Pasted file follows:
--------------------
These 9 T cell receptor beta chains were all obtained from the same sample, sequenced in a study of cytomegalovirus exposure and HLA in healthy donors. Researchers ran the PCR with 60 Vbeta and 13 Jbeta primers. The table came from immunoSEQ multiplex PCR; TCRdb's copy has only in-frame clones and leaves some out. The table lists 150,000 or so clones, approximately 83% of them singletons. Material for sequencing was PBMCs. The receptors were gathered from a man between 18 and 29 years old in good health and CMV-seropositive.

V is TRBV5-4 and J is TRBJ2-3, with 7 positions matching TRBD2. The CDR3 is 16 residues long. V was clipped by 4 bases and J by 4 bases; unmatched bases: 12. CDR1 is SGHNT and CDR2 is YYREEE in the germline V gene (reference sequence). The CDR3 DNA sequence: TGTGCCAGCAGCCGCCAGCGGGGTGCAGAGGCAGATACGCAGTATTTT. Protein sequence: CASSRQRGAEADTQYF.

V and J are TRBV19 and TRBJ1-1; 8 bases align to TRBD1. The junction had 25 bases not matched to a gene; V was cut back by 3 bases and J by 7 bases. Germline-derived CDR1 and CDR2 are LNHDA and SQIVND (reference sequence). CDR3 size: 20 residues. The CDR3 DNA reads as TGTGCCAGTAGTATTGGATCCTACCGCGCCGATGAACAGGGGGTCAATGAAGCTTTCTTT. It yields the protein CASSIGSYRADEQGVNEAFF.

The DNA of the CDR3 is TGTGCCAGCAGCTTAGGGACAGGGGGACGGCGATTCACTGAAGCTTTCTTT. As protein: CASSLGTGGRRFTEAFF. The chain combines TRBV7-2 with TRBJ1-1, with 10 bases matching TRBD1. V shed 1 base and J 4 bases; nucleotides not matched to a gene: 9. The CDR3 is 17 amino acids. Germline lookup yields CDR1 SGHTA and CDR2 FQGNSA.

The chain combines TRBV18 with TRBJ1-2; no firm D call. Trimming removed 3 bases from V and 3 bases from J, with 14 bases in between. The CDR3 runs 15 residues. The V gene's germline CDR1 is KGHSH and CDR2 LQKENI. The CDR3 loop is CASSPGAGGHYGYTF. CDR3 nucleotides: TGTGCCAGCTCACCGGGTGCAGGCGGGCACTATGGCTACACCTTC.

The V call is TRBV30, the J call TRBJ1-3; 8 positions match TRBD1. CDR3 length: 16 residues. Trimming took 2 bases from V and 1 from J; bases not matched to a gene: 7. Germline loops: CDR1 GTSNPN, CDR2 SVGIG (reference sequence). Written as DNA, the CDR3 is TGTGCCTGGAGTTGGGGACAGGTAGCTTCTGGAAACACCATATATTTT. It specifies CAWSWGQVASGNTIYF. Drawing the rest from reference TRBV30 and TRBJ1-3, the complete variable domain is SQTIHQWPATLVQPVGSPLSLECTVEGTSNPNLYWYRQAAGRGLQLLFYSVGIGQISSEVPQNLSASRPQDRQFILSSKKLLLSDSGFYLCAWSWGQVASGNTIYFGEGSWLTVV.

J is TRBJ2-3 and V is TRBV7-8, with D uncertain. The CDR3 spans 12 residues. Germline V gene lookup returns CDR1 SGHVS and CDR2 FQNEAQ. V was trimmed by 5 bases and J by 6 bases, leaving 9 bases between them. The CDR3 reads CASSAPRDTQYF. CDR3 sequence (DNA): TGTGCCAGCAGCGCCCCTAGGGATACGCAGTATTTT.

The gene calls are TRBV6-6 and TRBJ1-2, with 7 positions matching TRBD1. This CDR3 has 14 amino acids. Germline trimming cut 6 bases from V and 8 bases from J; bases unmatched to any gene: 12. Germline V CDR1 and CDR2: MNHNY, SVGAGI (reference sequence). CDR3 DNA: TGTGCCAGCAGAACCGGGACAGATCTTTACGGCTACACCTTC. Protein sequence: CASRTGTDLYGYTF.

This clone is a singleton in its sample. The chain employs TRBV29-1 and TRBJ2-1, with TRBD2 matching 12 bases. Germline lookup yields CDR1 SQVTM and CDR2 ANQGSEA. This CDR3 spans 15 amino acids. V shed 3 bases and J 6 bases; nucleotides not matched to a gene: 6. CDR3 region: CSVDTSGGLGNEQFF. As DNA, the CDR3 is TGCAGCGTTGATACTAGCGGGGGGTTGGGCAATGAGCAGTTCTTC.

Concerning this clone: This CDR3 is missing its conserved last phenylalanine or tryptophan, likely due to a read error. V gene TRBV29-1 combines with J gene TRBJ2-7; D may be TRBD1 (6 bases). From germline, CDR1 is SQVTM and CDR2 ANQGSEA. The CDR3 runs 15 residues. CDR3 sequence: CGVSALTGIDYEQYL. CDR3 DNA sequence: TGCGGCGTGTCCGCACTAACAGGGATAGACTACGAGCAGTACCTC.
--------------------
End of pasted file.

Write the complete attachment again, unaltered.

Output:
These 9 T cell receptor beta chains were all obtained from the same sample, sequenced in a study of cytomegalovirus exposure and HLA in healthy donors. Researchers ran the PCR with 60 Vbeta and 13 Jbeta primers. The table came from immunoSEQ multiplex PCR; TCRdb's copy has only in-frame clones and leaves some out. The table lists 150,000 or so clones, approximately 83% of them singletons. Material for sequencing was PBMCs. The receptors were gathered from a man between 18 and 29 years old in good health and CMV-seropositive.

V is TRBV5-4 and J is TRBJ2-3, with 7 positions matching TRBD2. The CDR3 is 16 residues long. V was clipped by 4 bases and J by 4 bases; unmatched bases: 12. CDR1 is SGHNT and CDR2 is YYREEE in the germline V gene (reference sequence). The CDR3 DNA sequence: TGTGCCAGCAGCCGCCAGCGGGGTGCAGAGGCAGATACGCAGTATTTT. Protein sequence: CASSRQRGAEADTQYF.

V and J are TRBV19 and TRBJ1-1; 8 bases align to TRBD1. The junction had 25 bases not matched to a gene; V was cut back by 3 bases and J by 7 bases. Germline-derived CDR1 and CDR2 are LNHDA and SQIVND (reference sequence). CDR3 size: 20 residues. The CDR3 DNA reads as TGTGCCAGTAGTATTGGATCCTACCGCGCCGATGAACAGGGGGTCAATGAAGCTTTCTTT. It yields the protein CASSIGSYRADEQGVNEAFF.

The DNA of the CDR3 is TGTGCCAGCAGCTTAGGGACAGGGGGACGGCGATTCACTGAAGCTTTCTTT. As protein: CASSLGTGGRRFTEAFF. The chain combines TRBV7-2 with TRBJ1-1, with 10 bases matching TRBD1. V shed 1 base and J 4 bases; nucleotides not matched to a gene: 9. The CDR3 is 17 amino acids. Germline lookup yields CDR1 SGHTA and CDR2 FQGNSA.

The chain combines TRBV18 with TRBJ1-2; no firm D call. Trimming removed 3 bases from V and 3 bases from J, with 14 bases in between. The CDR3 runs 15 residues. The V gene's germline CDR1 is KGHSH and CDR2 LQKENI. The CDR3 loop is CASSPGAGGHYGYTF. CDR3 nucleotides: TGTGCCAGCTCACCGGGTGCAGGCGGGCACTATGGCTACACCTTC.

The V call is TRBV30, the J call TRBJ1-3; 8 positions match TRBD1. CDR3 length: 16 residues. Trimming took 2 bases from V and 1 from J; bases not matched to a gene: 7. Germline loops: CDR1 GTSNPN, CDR2 SVGIG (reference sequence). Written as DNA, the CDR3 is TGTGCCTGGAGTTGGGGACAGGTAGCTTCTGGAAACACCATATATTTT. It specifies CAWSWGQVASGNTIYF. Drawing the rest from reference TRBV30 and TRBJ1-3, the complete variable domain is SQTIHQWPATLVQPVGSPLSLECTVEGTSNPNLYWYRQAAGRGLQLLFYSVGIGQISSEVPQNLSASRPQDRQFILSSKKLLLSDSGFYLCAWSWGQVASGNTIYFGEGSWLTVV.

J is TRBJ2-3 and V is TRBV7-8, with D uncertain. The CDR3 spans 12 residues. Germline V gene lookup returns CDR1 SGHVS and CDR2 FQNEAQ. V was trimmed by 5 bases and J by 6 bases, leaving 9 bases between them. The CDR3 reads CASSAPRDTQYF. CDR3 sequence (DNA): TGTGCCAGCAGCGCCCCTAGGGATACGCAGTATTTT.

The gene calls are TRBV6-6 and TRBJ1-2, with 7 positions matching TRBD1. This CDR3 has 14 amino acids. Germline trimming cut 6 bases from V and 8 bases from J; bases unmatched to any gene: 12. Germline V CDR1 and CDR2: MNHNY, SVGAGI (reference sequence). CDR3 DNA: TGTGCCAGCAGAACCGGGACAGATCTTTACGGCTACACCTTC. Protein sequence: CASRTGTDLYGYTF.

This clone is a singleton in its sample. The chain employs TRBV29-1 and TRBJ2-1, with TRBD2 matching 12 bases. Germline lookup yields CDR1 SQVTM and CDR2 ANQGSEA. This CDR3 spans 15 amino acids. V shed 3 bases and J 6 bases; nucleotides not matched to a gene: 6. CDR3 region: CSVDTSGGLGNEQFF. As DNA, the CDR3 is TGCAGCGTTGATACTAGCGGGGGGTTGGGCAATGAGCAGTTCTTC.

Concerning this clone: This CDR3 is missing its conserved last phenylalanine or tryptophan, likely due to a read error. V gene TRBV29-1 combines with J gene TRBJ2-7; D may be TRBD1 (6 bases). From germline, CDR1 is SQVTM and CDR2 ANQGSEA. The CDR3 runs 15 residues. CDR3 sequence: CGVSALTGIDYEQYL. CDR3 DNA sequence: TGCGGCGTGTCCGCACTAACAGGGATAGACTACGAGCAGTACCTC.